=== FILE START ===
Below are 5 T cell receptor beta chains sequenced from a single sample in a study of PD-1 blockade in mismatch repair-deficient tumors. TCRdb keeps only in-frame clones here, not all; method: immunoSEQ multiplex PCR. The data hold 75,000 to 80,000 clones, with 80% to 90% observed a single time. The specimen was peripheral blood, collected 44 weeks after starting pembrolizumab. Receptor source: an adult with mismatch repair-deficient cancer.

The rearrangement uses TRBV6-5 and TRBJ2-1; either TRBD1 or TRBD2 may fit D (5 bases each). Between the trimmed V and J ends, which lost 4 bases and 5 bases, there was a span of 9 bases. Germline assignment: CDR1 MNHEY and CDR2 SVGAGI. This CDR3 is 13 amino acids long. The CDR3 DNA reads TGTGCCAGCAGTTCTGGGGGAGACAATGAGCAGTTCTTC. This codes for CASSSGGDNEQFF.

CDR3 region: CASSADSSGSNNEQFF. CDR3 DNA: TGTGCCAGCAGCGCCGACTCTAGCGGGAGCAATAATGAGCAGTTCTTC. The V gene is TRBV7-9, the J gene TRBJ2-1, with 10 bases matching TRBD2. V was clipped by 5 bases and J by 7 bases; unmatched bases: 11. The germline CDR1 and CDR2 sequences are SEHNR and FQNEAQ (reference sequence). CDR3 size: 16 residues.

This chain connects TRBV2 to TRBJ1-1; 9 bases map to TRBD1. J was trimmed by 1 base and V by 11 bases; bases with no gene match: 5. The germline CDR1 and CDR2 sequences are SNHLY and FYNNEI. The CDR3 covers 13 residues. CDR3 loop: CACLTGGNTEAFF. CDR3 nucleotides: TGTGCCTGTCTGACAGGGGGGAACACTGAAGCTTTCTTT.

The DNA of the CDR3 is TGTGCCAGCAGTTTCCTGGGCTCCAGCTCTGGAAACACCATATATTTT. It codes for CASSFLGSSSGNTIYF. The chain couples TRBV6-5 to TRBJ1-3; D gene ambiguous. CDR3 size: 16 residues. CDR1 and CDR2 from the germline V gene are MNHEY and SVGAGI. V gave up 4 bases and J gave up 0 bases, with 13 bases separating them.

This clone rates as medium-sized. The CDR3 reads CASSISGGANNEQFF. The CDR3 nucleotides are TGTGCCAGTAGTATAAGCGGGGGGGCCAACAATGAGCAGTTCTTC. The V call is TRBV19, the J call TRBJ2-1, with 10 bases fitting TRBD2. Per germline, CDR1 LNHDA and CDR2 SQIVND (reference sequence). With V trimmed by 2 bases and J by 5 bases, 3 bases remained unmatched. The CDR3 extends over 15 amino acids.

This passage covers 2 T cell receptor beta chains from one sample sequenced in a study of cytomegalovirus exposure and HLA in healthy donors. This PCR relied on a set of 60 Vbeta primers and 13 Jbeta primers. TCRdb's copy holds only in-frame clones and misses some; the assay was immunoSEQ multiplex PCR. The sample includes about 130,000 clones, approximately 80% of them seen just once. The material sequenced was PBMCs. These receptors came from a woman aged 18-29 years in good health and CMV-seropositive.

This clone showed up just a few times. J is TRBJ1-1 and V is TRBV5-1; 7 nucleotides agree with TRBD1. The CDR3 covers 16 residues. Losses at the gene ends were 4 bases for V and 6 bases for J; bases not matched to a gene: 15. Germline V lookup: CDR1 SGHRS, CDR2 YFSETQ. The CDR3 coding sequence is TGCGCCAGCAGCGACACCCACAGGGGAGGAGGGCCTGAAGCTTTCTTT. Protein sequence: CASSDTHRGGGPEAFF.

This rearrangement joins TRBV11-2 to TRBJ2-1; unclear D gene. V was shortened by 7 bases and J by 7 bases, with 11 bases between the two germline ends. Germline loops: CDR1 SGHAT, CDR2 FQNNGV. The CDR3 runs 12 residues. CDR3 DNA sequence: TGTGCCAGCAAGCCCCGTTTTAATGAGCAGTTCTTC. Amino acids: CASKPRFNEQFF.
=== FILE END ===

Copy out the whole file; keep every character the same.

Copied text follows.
Below are 5 T cell receptor beta chains sequenced from a single sample in a study of PD-1 blockade in mismatch repair-deficient tumors. TCRdb keeps only in-frame clones here, not all; method: immunoSEQ multiplex PCR. The data hold 75,000 to 80,000 clones, with 80% to 90% observed a single time. The specimen was peripheral blood, collected 44 weeks after starting pembrolizumab. Receptor source: an adult with mismatch repair-deficient cancer.

The rearrangement uses TRBV6-5 and TRBJ2-1; either TRBD1 or TRBD2 may fit D (5 bases each). Between the trimmed V and J ends, which lost 4 bases and 5 bases, there was a span of 9 bases. Germline assignment: CDR1 MNHEY and CDR2 SVGAGI. This CDR3 is 13 amino acids long. The CDR3 DNA reads TGTGCCAGCAGTTCTGGGGGAGACAATGAGCAGTTCTTC. This codes for CASSSGGDNEQFF.

CDR3 region: CASSADSSGSNNEQFF. CDR3 DNA: TGTGCCAGCAGCGCCGACTCTAGCGGGAGCAATAATGAGCAGTTCTTC. The V gene is TRBV7-9, the J gene TRBJ2-1, with 10 bases matching TRBD2. V was clipped by 5 bases and J by 7 bases; unmatched bases: 11. The germline CDR1 and CDR2 sequences are SEHNR and FQNEAQ (reference sequence). CDR3 size: 16 residues.

This chain connects TRBV2 to TRBJ1-1; 9 bases map to TRBD1. J was trimmed by 1 base and V by 11 bases; bases with no gene match: 5. The germline CDR1 and CDR2 sequences are SNHLY and FYNNEI. The CDR3 covers 13 residues. CDR3 loop: CACLTGGNTEAFF. CDR3 nucleotides: TGTGCCTGTCTGACAGGGGGGAACACTGAAGCTTTCTTT.

The DNA of the CDR3 is TGTGCCAGCAGTTTCCTGGGCTCCAGCTCTGGAAACACCATATATTTT. It codes for CASSFLGSSSGNTIYF. The chain couples TRBV6-5 to TRBJ1-3; D gene ambiguous. CDR3 size: 16 residues. CDR1 and CDR2 from the germline V gene are MNHEY and SVGAGI. V gave up 4 bases and J gave up 0 bases, with 13 bases separating them.

This clone rates as medium-sized. The CDR3 reads CASSISGGANNEQFF. The CDR3 nucleotides are TGTGCCAGTAGTATAAGCGGGGGGGCCAACAATGAGCAGTTCTTC. The V call is TRBV19, the J call TRBJ2-1, with 10 bases fitting TRBD2. Per germline, CDR1 LNHDA and CDR2 SQIVND (reference sequence). With V trimmed by 2 bases and J by 5 bases, 3 bases remained unmatched. The CDR3 extends over 15 amino acids.

This passage covers 2 T cell receptor beta chains from one sample sequenced in a study of cytomegalovirus exposure and HLA in healthy donors. This PCR relied on a set of 60 Vbeta primers and 13 Jbeta primers. TCRdb's copy holds only in-frame clones and misses some; the assay was immunoSEQ multiplex PCR. The sample includes about 130,000 clones, approximately 80% of them seen just once. The material sequenced was PBMCs. These receptors came from a woman aged 18-29 years in good health and CMV-seropositive.

This clone showed up just a few times. J is TRBJ1-1 and V is TRBV5-1; 7 nucleotides agree with TRBD1. The CDR3 covers 16 residues. Losses at the gene ends were 4 bases for V and 6 bases for J; bases not matched to a gene: 15. Germline V lookup: CDR1 SGHRS, CDR2 YFSETQ. The CDR3 coding sequence is TGCGCCAGCAGCGACACCCACAGGGGAGGAGGGCCTGAAGCTTTCTTT. Protein sequence: CASSDTHRGGGPEAFF.

This rearrangement joins TRBV11-2 to TRBJ2-1; unclear D gene. V was shortened by 7 bases and J by 7 bases, with 11 bases between the two germline ends. Germline loops: CDR1 SGHAT, CDR2 FQNNGV. The CDR3 runs 12 residues. CDR3 DNA sequence: TGTGCCAGCAAGCCCCGTTTTAATGAGCAGTTCTTC. Amino acids: CASKPRFNEQFF.